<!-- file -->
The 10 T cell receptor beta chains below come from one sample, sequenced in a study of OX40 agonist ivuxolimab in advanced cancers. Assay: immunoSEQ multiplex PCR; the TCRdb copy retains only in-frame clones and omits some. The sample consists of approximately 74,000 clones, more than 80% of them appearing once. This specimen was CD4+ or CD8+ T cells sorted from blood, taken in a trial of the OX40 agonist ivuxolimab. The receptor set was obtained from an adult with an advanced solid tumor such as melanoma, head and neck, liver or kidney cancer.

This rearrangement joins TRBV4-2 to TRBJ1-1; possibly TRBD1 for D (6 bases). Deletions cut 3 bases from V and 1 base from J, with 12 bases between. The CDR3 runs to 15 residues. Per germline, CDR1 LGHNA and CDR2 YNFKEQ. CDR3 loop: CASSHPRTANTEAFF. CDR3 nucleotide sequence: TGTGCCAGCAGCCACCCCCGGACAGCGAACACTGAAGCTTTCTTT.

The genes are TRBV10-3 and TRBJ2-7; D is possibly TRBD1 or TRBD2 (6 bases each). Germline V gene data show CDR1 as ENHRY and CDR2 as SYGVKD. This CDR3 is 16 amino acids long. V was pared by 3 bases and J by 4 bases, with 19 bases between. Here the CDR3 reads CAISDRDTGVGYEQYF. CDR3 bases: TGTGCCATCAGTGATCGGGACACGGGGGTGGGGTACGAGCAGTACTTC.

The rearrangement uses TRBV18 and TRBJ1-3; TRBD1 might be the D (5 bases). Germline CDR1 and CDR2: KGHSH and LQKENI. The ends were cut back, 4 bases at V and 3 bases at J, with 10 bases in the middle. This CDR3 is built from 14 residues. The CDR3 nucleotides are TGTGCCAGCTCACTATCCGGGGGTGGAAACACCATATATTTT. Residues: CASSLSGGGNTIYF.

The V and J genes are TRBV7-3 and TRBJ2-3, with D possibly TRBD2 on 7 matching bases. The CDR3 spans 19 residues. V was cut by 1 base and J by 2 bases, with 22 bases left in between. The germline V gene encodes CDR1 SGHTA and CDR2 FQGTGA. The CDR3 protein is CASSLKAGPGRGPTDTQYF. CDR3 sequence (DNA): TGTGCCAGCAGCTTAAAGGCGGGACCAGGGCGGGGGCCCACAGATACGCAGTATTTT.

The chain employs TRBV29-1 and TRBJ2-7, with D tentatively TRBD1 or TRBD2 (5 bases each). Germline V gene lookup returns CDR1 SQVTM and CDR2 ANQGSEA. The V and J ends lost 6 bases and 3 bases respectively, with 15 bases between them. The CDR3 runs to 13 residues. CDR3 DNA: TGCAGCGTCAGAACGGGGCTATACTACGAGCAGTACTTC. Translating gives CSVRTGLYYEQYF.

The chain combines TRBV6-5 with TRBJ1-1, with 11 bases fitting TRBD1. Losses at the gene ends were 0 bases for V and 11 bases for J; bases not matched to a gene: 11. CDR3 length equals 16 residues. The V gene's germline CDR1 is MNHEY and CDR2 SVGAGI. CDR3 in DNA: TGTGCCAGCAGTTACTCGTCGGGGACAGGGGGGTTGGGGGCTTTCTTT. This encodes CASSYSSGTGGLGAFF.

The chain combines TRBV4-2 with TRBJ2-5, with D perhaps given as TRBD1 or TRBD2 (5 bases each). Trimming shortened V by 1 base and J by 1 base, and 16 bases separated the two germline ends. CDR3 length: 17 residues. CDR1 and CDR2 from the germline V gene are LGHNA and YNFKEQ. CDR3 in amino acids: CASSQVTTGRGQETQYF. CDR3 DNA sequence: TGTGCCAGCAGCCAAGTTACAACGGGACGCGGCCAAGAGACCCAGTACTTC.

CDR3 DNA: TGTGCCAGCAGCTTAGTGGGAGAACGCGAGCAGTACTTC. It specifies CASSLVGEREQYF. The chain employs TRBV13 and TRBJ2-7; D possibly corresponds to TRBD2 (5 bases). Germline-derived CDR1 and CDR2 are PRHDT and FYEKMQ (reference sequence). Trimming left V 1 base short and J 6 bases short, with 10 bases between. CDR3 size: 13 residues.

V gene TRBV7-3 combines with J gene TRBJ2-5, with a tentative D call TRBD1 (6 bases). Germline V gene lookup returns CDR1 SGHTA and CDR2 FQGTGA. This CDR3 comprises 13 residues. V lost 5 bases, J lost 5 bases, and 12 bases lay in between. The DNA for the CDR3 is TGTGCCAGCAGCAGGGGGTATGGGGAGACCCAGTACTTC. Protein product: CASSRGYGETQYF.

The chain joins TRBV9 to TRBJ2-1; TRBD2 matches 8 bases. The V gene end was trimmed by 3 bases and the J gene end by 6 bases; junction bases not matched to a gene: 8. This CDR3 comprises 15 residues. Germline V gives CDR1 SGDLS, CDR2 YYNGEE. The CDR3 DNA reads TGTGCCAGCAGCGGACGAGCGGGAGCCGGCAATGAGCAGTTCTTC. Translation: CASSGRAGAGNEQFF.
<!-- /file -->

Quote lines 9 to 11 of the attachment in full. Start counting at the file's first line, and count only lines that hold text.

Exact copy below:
CDR3 DNA: TGTGCCAGCAGCTTAGTGGGAGAACGCGAGCAGTACTTC. It specifies CASSLVGEREQYF. The chain employs TRBV13 and TRBJ2-7; D possibly corresponds to TRBD2 (5 bases). Germline-derived CDR1 and CDR2 are PRHDT and FYEKMQ (reference sequence). Trimming left V 1 base short and J 6 bases short, with 10 bases between. CDR3 size: 13 residues.

V gene TRBV7-3 combines with J gene TRBJ2-5, with a tentative D call TRBD1 (6 bases). Germline V gene lookup returns CDR1 SGHTA and CDR2 FQGTGA. This CDR3 comprises 13 residues. V lost 5 bases, J lost 5 bases, and 12 bases lay in between. The DNA for the CDR3 is TGTGCCAGCAGCAGGGGGTATGGGGAGACCCAGTACTTC. Protein product: CASSRGYGETQYF.

The chain joins TRBV9 to TRBJ2-1; TRBD2 matches 8 bases. The V gene end was trimmed by 3 bases and the J gene end by 6 bases; junction bases not matched to a gene: 8. This CDR3 comprises 15 residues. Germline V gives CDR1 SGDLS, CDR2 YYNGEE. The CDR3 DNA reads TGTGCCAGCAGCGGACGAGCGGGAGCCGGCAATGAGCAGTTCTTC. Translation: CASSGRAGAGNEQFF.